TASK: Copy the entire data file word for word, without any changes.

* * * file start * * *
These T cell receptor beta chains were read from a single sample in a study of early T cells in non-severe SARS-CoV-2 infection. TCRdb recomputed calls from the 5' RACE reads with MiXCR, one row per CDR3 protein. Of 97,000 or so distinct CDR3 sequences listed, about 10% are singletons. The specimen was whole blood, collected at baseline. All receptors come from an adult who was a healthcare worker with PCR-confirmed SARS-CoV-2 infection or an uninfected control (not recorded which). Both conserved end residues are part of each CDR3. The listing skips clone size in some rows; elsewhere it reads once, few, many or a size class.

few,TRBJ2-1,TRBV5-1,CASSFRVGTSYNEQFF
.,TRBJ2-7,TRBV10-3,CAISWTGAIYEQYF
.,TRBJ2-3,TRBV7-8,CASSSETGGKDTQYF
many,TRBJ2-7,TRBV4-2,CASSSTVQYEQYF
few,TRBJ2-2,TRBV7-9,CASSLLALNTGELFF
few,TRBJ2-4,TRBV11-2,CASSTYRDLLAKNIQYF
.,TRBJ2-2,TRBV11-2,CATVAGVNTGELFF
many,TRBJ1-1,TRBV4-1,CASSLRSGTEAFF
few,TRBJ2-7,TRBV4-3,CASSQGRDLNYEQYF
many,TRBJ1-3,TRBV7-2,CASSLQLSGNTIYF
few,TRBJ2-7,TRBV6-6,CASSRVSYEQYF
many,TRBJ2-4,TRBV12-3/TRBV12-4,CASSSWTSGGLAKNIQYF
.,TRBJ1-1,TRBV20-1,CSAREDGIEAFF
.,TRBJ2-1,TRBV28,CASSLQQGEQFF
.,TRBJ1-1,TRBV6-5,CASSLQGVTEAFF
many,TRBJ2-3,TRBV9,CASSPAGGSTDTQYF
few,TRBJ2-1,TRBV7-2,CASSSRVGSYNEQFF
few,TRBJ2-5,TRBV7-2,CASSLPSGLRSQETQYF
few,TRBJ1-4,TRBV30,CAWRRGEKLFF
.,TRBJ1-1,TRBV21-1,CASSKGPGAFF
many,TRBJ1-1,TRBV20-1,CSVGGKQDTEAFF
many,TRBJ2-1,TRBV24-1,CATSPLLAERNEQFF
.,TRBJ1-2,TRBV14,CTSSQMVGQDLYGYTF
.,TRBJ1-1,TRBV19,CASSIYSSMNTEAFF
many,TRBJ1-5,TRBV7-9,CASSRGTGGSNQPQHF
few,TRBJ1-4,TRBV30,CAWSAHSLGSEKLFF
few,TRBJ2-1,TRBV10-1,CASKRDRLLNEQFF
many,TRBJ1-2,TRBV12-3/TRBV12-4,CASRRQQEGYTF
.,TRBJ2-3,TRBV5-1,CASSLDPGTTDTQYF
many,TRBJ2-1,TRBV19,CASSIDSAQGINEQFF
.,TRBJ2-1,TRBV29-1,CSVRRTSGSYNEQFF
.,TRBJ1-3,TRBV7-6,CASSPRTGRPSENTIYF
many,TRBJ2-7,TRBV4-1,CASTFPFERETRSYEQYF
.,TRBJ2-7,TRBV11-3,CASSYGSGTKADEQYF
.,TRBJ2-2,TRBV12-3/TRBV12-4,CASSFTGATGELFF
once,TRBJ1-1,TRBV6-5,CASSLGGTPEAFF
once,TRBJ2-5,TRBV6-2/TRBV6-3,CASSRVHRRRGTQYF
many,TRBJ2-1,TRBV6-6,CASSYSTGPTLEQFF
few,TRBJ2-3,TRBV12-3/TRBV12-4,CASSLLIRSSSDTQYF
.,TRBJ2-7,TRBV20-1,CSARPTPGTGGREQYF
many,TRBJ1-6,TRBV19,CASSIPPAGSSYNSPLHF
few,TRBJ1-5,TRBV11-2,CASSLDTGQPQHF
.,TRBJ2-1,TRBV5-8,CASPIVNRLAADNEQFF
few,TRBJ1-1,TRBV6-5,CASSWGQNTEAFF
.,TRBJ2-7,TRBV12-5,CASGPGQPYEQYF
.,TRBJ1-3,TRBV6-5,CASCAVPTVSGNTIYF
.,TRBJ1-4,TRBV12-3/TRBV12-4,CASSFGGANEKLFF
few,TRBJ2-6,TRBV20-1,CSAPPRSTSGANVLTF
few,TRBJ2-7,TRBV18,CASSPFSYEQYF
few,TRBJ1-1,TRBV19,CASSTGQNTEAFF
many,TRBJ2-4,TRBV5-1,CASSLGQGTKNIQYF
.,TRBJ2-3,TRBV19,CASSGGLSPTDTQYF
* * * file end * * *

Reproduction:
These T cell receptor beta chains were read from a single sample in a study of early T cells in non-severe SARS-CoV-2 infection. TCRdb recomputed calls from the 5' RACE reads with MiXCR, one row per CDR3 protein. Of 97,000 or so distinct CDR3 sequences listed, about 10% are singletons. The specimen was whole blood, collected at baseline. All receptors come from an adult who was a healthcare worker with PCR-confirmed SARS-CoV-2 infection or an uninfected control (not recorded which). Both conserved end residues are part of each CDR3. The listing skips clone size in some rows; elsewhere it reads once, few, many or a size class.

few,TRBJ2-1,TRBV5-1,CASSFRVGTSYNEQFF
.,TRBJ2-7,TRBV10-3,CAISWTGAIYEQYF
.,TRBJ2-3,TRBV7-8,CASSSETGGKDTQYF
many,TRBJ2-7,TRBV4-2,CASSSTVQYEQYF
few,TRBJ2-2,TRBV7-9,CASSLLALNTGELFF
few,TRBJ2-4,TRBV11-2,CASSTYRDLLAKNIQYF
.,TRBJ2-2,TRBV11-2,CATVAGVNTGELFF
many,TRBJ1-1,TRBV4-1,CASSLRSGTEAFF
few,TRBJ2-7,TRBV4-3,CASSQGRDLNYEQYF
many,TRBJ1-3,TRBV7-2,CASSLQLSGNTIYF
few,TRBJ2-7,TRBV6-6,CASSRVSYEQYF
many,TRBJ2-4,TRBV12-3/TRBV12-4,CASSSWTSGGLAKNIQYF
.,TRBJ1-1,TRBV20-1,CSAREDGIEAFF
.,TRBJ2-1,TRBV28,CASSLQQGEQFF
.,TRBJ1-1,TRBV6-5,CASSLQGVTEAFF
many,TRBJ2-3,TRBV9,CASSPAGGSTDTQYF
few,TRBJ2-1,TRBV7-2,CASSSRVGSYNEQFF
few,TRBJ2-5,TRBV7-2,CASSLPSGLRSQETQYF
few,TRBJ1-4,TRBV30,CAWRRGEKLFF
.,TRBJ1-1,TRBV21-1,CASSKGPGAFF
many,TRBJ1-1,TRBV20-1,CSVGGKQDTEAFF
many,TRBJ2-1,TRBV24-1,CATSPLLAERNEQFF
.,TRBJ1-2,TRBV14,CTSSQMVGQDLYGYTF
.,TRBJ1-1,TRBV19,CASSIYSSMNTEAFF
many,TRBJ1-5,TRBV7-9,CASSRGTGGSNQPQHF
few,TRBJ1-4,TRBV30,CAWSAHSLGSEKLFF
few,TRBJ2-1,TRBV10-1,CASKRDRLLNEQFF
many,TRBJ1-2,TRBV12-3/TRBV12-4,CASRRQQEGYTF
.,TRBJ2-3,TRBV5-1,CASSLDPGTTDTQYF
many,TRBJ2-1,TRBV19,CASSIDSAQGINEQFF
.,TRBJ2-1,TRBV29-1,CSVRRTSGSYNEQFF
.,TRBJ1-3,TRBV7-6,CASSPRTGRPSENTIYF
many,TRBJ2-7,TRBV4-1,CASTFPFERETRSYEQYF
.,TRBJ2-7,TRBV11-3,CASSYGSGTKADEQYF
.,TRBJ2-2,TRBV12-3/TRBV12-4,CASSFTGATGELFF
once,TRBJ1-1,TRBV6-5,CASSLGGTPEAFF
once,TRBJ2-5,TRBV6-2/TRBV6-3,CASSRVHRRRGTQYF
many,TRBJ2-1,TRBV6-6,CASSYSTGPTLEQFF
few,TRBJ2-3,TRBV12-3/TRBV12-4,CASSLLIRSSSDTQYF
.,TRBJ2-7,TRBV20-1,CSARPTPGTGGREQYF
many,TRBJ1-6,TRBV19,CASSIPPAGSSYNSPLHF
few,TRBJ1-5,TRBV11-2,CASSLDTGQPQHF
.,TRBJ2-1,TRBV5-8,CASPIVNRLAADNEQFF
few,TRBJ1-1,TRBV6-5,CASSWGQNTEAFF
.,TRBJ2-7,TRBV12-5,CASGPGQPYEQYF
.,TRBJ1-3,TRBV6-5,CASCAVPTVSGNTIYF
.,TRBJ1-4,TRBV12-3/TRBV12-4,CASSFGGANEKLFF
few,TRBJ2-6,TRBV20-1,CSAPPRSTSGANVLTF
few,TRBJ2-7,TRBV18,CASSPFSYEQYF
few,TRBJ1-1,TRBV19,CASSTGQNTEAFF
many,TRBJ2-4,TRBV5-1,CASSLGQGTKNIQYF
.,TRBJ2-3,TRBV19,CASSGGLSPTDTQYF